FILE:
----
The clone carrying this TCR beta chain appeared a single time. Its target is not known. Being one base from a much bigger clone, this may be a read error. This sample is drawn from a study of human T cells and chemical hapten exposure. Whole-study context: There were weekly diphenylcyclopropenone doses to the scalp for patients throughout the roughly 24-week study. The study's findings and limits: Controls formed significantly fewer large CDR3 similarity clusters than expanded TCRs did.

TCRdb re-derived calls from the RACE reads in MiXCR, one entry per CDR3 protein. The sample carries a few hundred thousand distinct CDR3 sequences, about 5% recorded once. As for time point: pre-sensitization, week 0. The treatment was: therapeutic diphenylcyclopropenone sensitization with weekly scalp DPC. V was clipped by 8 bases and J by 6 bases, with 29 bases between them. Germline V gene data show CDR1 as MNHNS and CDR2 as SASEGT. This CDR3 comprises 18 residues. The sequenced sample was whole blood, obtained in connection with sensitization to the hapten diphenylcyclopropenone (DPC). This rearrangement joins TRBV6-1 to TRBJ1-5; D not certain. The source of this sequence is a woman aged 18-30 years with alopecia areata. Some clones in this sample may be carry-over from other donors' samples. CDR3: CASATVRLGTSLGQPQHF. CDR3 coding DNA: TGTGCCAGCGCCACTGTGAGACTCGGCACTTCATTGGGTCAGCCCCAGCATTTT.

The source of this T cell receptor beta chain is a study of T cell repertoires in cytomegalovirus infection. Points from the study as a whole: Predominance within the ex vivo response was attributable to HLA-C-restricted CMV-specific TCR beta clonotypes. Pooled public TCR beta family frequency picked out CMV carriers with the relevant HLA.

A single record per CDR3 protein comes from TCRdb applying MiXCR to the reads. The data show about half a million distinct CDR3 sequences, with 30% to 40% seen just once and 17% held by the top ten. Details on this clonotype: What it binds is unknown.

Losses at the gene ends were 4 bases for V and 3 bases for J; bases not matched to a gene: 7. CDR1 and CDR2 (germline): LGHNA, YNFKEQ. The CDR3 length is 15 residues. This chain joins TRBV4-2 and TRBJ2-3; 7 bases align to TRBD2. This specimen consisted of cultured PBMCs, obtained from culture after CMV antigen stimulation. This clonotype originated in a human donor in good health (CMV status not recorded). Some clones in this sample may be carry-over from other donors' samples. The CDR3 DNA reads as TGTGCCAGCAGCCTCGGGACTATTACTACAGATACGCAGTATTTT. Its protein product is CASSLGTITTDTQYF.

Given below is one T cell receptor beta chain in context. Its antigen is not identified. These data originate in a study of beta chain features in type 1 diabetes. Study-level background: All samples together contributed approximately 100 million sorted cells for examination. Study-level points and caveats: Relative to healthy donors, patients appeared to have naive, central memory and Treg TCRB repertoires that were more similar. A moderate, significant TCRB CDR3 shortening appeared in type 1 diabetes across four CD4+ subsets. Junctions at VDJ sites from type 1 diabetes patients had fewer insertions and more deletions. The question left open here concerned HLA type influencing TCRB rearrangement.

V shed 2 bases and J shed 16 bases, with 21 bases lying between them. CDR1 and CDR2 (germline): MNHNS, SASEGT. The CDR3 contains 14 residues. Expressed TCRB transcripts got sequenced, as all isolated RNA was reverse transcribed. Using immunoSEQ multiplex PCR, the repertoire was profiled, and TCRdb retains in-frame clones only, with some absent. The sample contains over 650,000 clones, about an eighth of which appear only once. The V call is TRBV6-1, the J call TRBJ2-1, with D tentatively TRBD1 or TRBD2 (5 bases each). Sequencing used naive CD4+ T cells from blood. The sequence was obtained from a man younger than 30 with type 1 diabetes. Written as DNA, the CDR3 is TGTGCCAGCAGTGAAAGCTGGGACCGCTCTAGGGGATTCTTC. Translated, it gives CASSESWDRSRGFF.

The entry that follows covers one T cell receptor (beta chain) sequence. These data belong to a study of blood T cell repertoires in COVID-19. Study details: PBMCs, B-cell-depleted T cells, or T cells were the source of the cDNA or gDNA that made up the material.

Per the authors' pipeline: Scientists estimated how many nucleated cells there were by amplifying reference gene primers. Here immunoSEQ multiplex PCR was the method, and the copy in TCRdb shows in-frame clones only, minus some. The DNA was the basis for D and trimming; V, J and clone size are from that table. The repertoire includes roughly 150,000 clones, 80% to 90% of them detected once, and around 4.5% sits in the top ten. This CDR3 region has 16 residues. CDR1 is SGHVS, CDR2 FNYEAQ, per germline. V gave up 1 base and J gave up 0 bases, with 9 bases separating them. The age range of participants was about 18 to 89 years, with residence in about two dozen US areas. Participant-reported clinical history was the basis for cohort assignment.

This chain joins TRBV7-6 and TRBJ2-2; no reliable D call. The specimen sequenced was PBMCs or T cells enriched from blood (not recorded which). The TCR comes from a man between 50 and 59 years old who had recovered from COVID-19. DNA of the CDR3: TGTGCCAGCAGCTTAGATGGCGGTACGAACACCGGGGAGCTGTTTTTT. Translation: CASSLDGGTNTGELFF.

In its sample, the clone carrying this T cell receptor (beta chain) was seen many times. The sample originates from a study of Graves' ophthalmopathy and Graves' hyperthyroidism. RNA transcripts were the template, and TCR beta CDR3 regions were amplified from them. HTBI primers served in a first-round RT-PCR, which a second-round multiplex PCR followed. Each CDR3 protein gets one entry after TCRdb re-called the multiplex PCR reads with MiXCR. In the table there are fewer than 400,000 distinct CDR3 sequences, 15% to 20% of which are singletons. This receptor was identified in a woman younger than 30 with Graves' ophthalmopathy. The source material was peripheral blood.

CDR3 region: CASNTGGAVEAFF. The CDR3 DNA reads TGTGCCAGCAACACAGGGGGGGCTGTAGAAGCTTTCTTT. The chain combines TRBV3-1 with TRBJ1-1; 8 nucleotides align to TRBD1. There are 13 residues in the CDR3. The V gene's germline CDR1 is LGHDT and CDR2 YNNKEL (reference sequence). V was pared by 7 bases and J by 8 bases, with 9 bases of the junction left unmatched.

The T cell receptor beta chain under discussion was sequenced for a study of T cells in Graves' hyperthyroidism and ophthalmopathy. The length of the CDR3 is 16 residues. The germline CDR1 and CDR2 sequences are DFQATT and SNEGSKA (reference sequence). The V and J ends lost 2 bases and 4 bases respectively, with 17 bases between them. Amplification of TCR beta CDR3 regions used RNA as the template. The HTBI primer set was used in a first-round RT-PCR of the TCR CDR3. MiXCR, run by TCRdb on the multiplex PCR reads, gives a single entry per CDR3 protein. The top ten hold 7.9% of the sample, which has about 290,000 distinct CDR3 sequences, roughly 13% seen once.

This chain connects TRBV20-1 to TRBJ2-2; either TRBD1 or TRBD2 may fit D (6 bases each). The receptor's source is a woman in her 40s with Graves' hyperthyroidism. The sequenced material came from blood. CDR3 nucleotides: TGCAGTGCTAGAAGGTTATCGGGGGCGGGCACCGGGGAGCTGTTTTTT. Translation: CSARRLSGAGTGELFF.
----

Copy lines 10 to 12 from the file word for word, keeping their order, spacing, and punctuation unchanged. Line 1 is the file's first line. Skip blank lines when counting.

This chain joins TRBV7-6 and TRBJ2-2; no reliable D call. The specimen sequenced was PBMCs or T cells enriched from blood (not recorded which). The TCR comes from a man between 50 and 59 years old who had recovered from COVID-19. DNA of the CDR3: TGTGCCAGCAGCTTAGATGGCGGTACGAACACCGGGGAGCTGTTTTTT. Translation: CASSLDGGTNTGELFF.

In its sample, the clone carrying this T cell receptor (beta chain) was seen many times. The sample originates from a study of Graves' ophthalmopathy and Graves' hyperthyroidism. RNA transcripts were the template, and TCR beta CDR3 regions were amplified from them. HTBI primers served in a first-round RT-PCR, which a second-round multiplex PCR followed. Each CDR3 protein gets one entry after TCRdb re-called the multiplex PCR reads with MiXCR. In the table there are fewer than 400,000 distinct CDR3 sequences, 15% to 20% of which are singletons. This receptor was identified in a woman younger than 30 with Graves' ophthalmopathy. The source material was peripheral blood.

CDR3 region: CASNTGGAVEAFF. The CDR3 DNA reads TGTGCCAGCAACACAGGGGGGGCTGTAGAAGCTTTCTTT. The chain combines TRBV3-1 with TRBJ1-1; 8 nucleotides align to TRBD1. There are 13 residues in the CDR3. The V gene's germline CDR1 is LGHDT and CDR2 YNNKEL (reference sequence). V was pared by 7 bases and J by 8 bases, with 9 bases of the junction left unmatched.